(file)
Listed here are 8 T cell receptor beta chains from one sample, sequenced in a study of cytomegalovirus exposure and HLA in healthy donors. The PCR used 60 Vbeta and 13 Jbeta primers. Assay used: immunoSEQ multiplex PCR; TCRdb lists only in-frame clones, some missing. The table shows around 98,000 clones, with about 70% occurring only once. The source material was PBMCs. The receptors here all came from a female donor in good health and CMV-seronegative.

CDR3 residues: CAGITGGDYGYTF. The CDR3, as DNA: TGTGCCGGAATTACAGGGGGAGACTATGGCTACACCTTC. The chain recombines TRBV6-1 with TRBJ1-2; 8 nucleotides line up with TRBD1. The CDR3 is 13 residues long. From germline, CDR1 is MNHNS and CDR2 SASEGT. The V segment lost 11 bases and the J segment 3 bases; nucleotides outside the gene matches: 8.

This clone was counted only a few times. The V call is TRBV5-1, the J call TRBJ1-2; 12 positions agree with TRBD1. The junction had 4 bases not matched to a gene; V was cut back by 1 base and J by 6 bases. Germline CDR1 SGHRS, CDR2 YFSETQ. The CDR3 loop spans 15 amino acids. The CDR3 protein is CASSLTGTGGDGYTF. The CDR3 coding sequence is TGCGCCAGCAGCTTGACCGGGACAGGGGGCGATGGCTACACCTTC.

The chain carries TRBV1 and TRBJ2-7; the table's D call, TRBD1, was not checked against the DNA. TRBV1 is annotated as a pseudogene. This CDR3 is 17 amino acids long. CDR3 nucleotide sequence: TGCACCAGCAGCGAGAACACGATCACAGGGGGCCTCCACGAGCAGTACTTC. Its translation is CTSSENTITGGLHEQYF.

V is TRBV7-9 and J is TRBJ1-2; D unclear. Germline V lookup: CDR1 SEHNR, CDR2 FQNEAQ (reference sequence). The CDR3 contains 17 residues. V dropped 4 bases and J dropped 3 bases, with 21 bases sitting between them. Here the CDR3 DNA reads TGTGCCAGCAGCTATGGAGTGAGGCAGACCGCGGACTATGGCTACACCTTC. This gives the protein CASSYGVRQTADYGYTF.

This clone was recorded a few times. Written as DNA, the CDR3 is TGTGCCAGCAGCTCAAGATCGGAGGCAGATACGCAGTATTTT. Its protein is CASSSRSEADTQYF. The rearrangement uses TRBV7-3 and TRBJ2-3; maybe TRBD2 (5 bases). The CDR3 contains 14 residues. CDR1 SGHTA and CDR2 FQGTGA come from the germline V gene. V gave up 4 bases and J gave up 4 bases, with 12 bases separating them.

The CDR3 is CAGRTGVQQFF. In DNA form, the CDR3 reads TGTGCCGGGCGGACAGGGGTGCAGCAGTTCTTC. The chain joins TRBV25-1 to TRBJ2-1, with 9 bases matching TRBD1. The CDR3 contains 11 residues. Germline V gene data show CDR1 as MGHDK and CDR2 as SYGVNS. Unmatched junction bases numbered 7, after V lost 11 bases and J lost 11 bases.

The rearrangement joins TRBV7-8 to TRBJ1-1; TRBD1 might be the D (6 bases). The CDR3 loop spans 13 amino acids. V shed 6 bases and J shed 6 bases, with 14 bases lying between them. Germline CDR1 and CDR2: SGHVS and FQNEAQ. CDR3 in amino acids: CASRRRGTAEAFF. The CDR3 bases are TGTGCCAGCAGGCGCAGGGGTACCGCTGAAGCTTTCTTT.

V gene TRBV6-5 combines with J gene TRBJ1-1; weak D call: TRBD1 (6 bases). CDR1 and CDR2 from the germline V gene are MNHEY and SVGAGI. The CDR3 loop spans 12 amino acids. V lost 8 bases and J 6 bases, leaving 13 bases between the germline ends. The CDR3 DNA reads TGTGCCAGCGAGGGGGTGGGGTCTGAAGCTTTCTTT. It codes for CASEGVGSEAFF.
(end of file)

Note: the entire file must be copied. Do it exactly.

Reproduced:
Listed here are 8 T cell receptor beta chains from one sample, sequenced in a study of cytomegalovirus exposure and HLA in healthy donors. The PCR used 60 Vbeta and 13 Jbeta primers. Assay used: immunoSEQ multiplex PCR; TCRdb lists only in-frame clones, some missing. The table shows around 98,000 clones, with about 70% occurring only once. The source material was PBMCs. The receptors here all came from a female donor in good health and CMV-seronegative.

CDR3 residues: CAGITGGDYGYTF. The CDR3, as DNA: TGTGCCGGAATTACAGGGGGAGACTATGGCTACACCTTC. The chain recombines TRBV6-1 with TRBJ1-2; 8 nucleotides line up with TRBD1. The CDR3 is 13 residues long. From germline, CDR1 is MNHNS and CDR2 SASEGT. The V segment lost 11 bases and the J segment 3 bases; nucleotides outside the gene matches: 8.

This clone was counted only a few times. The V call is TRBV5-1, the J call TRBJ1-2; 12 positions agree with TRBD1. The junction had 4 bases not matched to a gene; V was cut back by 1 base and J by 6 bases. Germline CDR1 SGHRS, CDR2 YFSETQ. The CDR3 loop spans 15 amino acids. The CDR3 protein is CASSLTGTGGDGYTF. The CDR3 coding sequence is TGCGCCAGCAGCTTGACCGGGACAGGGGGCGATGGCTACACCTTC.

The chain carries TRBV1 and TRBJ2-7; the table's D call, TRBD1, was not checked against the DNA. TRBV1 is annotated as a pseudogene. This CDR3 is 17 amino acids long. CDR3 nucleotide sequence: TGCACCAGCAGCGAGAACACGATCACAGGGGGCCTCCACGAGCAGTACTTC. Its translation is CTSSENTITGGLHEQYF.

V is TRBV7-9 and J is TRBJ1-2; D unclear. Germline V lookup: CDR1 SEHNR, CDR2 FQNEAQ (reference sequence). The CDR3 contains 17 residues. V dropped 4 bases and J dropped 3 bases, with 21 bases sitting between them. Here the CDR3 DNA reads TGTGCCAGCAGCTATGGAGTGAGGCAGACCGCGGACTATGGCTACACCTTC. This gives the protein CASSYGVRQTADYGYTF.

This clone was recorded a few times. Written as DNA, the CDR3 is TGTGCCAGCAGCTCAAGATCGGAGGCAGATACGCAGTATTTT. Its protein is CASSSRSEADTQYF. The rearrangement uses TRBV7-3 and TRBJ2-3; maybe TRBD2 (5 bases). The CDR3 contains 14 residues. CDR1 SGHTA and CDR2 FQGTGA come from the germline V gene. V gave up 4 bases and J gave up 4 bases, with 12 bases separating them.

The CDR3 is CAGRTGVQQFF. In DNA form, the CDR3 reads TGTGCCGGGCGGACAGGGGTGCAGCAGTTCTTC. The chain joins TRBV25-1 to TRBJ2-1, with 9 bases matching TRBD1. The CDR3 contains 11 residues. Germline V gene data show CDR1 as MGHDK and CDR2 as SYGVNS. Unmatched junction bases numbered 7, after V lost 11 bases and J lost 11 bases.

The rearrangement joins TRBV7-8 to TRBJ1-1; TRBD1 might be the D (6 bases). The CDR3 loop spans 13 amino acids. V shed 6 bases and J shed 6 bases, with 14 bases lying between them. Germline CDR1 and CDR2: SGHVS and FQNEAQ. CDR3 in amino acids: CASRRRGTAEAFF. The CDR3 bases are TGTGCCAGCAGGCGCAGGGGTACCGCTGAAGCTTTCTTT.

V gene TRBV6-5 combines with J gene TRBJ1-1; weak D call: TRBD1 (6 bases). CDR1 and CDR2 from the germline V gene are MNHEY and SVGAGI. The CDR3 loop spans 12 amino acids. V lost 8 bases and J 6 bases, leaving 13 bases between the germline ends. The CDR3 DNA reads TGTGCCAGCGAGGGGGTGGGGTCTGAAGCTTTCTTT. It codes for CASEGVGSEAFF.